I’ve nipped around the edges of the recent trip Thorsten and I took to southern Namibia. But I haven’t gotten to the real heart of the journey yet because I don’t know how to explain it. Namibia captured my imagination and then ran away with it, leaving me with insufficient words to describe my impressions. But let me do my best.
The reason for the trip itself is hard to explain. Thorsten, who is from Aus, Namibia, was invited there as an architect, investigating a possible tourism project, and I was invited to come along. So it wasn’t exactly work (not for me at least) but definitely not a holiday, either. We were out in the blistering hot desert every day, driving and walking long distances. Every hour brought multiple new wonders — a mountain, a rock, a weird building, a tree, a funny sign — that I had never experienced before.
I struggled to fathom how my boyfriend, a pale-skinned city dweller, sprung from this vast, bizarre, beautiful, yet inhospitable landscape. I struggled to fathom how any living thing can survive there at all.
I had been to Namibia once before, on a 10-day trip through the central part of the country, and I loved it. But nothing could have prepared me for southern Namibia. It felt like visiting another planet.
7 Days in Southern Namibia
Here’s a summary of our journey, supplemented by lots of pictures.
Day 1: Walvis Bay to Sossusvlei
We flew into Walvis Bay, which is 30 minutes from the town of Swakopmund, and immediately headed south to Sossusvlei by car (about five hours’ drive). We didn’t make a lot of stops along the way, as there is virtually nowhere to stop on this route. But we did visit the Tropic of Capricorn sign and the tiny town of Solitaire, known for its apple pie.
We didn’t have time to visit Sossusvlei, Namibia’s most famous dunes. (As discussed in a previous post, we went to the Koichab dunes instead.) We did, however, spend the night at a bizarre yet wonderful Sossusvlei hotel called Le Mirage.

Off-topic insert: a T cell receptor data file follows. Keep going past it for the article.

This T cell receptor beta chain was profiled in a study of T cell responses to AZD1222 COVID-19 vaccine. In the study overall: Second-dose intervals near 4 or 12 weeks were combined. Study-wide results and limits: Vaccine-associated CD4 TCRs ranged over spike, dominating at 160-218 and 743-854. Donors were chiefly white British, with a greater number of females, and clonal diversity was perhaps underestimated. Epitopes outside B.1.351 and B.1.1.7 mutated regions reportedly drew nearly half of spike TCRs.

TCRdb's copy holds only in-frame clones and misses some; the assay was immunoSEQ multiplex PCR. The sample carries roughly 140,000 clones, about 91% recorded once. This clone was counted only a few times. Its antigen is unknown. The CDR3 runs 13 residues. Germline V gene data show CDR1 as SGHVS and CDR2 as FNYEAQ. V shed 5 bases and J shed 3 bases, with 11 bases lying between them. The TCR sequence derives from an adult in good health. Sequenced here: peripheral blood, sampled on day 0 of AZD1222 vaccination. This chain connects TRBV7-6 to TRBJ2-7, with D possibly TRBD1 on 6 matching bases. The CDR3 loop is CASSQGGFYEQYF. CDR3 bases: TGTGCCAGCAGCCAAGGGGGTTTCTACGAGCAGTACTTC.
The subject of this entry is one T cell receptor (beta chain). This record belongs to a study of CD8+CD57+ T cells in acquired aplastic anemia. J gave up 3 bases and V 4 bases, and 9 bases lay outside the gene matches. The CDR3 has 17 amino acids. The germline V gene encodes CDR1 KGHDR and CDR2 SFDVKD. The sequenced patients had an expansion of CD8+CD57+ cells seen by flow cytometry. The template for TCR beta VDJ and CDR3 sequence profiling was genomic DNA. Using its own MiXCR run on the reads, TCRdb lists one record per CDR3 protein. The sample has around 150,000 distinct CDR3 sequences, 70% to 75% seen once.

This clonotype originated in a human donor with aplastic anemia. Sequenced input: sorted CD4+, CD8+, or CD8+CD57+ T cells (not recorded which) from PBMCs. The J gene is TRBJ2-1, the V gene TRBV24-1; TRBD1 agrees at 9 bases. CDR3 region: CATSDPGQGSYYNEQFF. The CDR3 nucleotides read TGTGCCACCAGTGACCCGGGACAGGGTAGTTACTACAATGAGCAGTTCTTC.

Le Mirage is a luxury hotel serving up Game-of-Thrones-in-Namibia vibes. The outside is a fake castle and the inside is a fake Middle-Eastern-style courtyard oasis. I loved it because it was so random and weird, but our room was extremely hot and the internet was frustratingly terrible. (There were a few other minor annoyances, too.) I would recommend staying there, simply for the novelty of the place, but not during summer.
Days 2-4: Aus
The next day we drove about four hours from Sossusvlei to Aus, where we stayed for the next three days.
We spent most of our time in Aus exploring Thorsten’s friend Andrew’s ginormous farm, the Eureka Farm, where Andrew is planning to build a lodge. The Eureka Farm is insanely beautiful and desolate. I spent a lot of time walking around in the blazing heat with my jaw hanging open, gasping and exclaiming, “What?!?!” at one spectacular vista after another.
While in Aus, Thorsten and I also paid a visit to the Klein-Aus Vista Lodge. Someday I need to write a much longer story about this, but Klein-Aus was once a working farm that belonged to Thorsten’s grandparents and he spent several years of his childhood there. It was really cool to go back and visit with him.
Thorsten and I slept in town at the Bahnhof Hotel. Thorsten also has fond memories of hanging out at this hotel as a child; his great aunt was once the manager there. The rooms are basic but nice, and I really enjoyed the German meals — particularly the spätzle — that we ate while sitting on the hotel terrace. (Namibia was once a German colony and there is still a lot of German cultural influence there.)
Days 5 and 6: Luderitz
Luderitz is an Atlantic coastal town 125 kilometers due west of Aus — just a little more than an hour’s drive on the famous B4 highway.
Thorsten also spent time in Luderitz as a kid and wanted to show me the town, so we spent a night there before heading back to Swakopmund with Andrew. We stopped to visit Kolmanskop (which you’ve already read about), a few minutes outside Luderitz, then headed into town.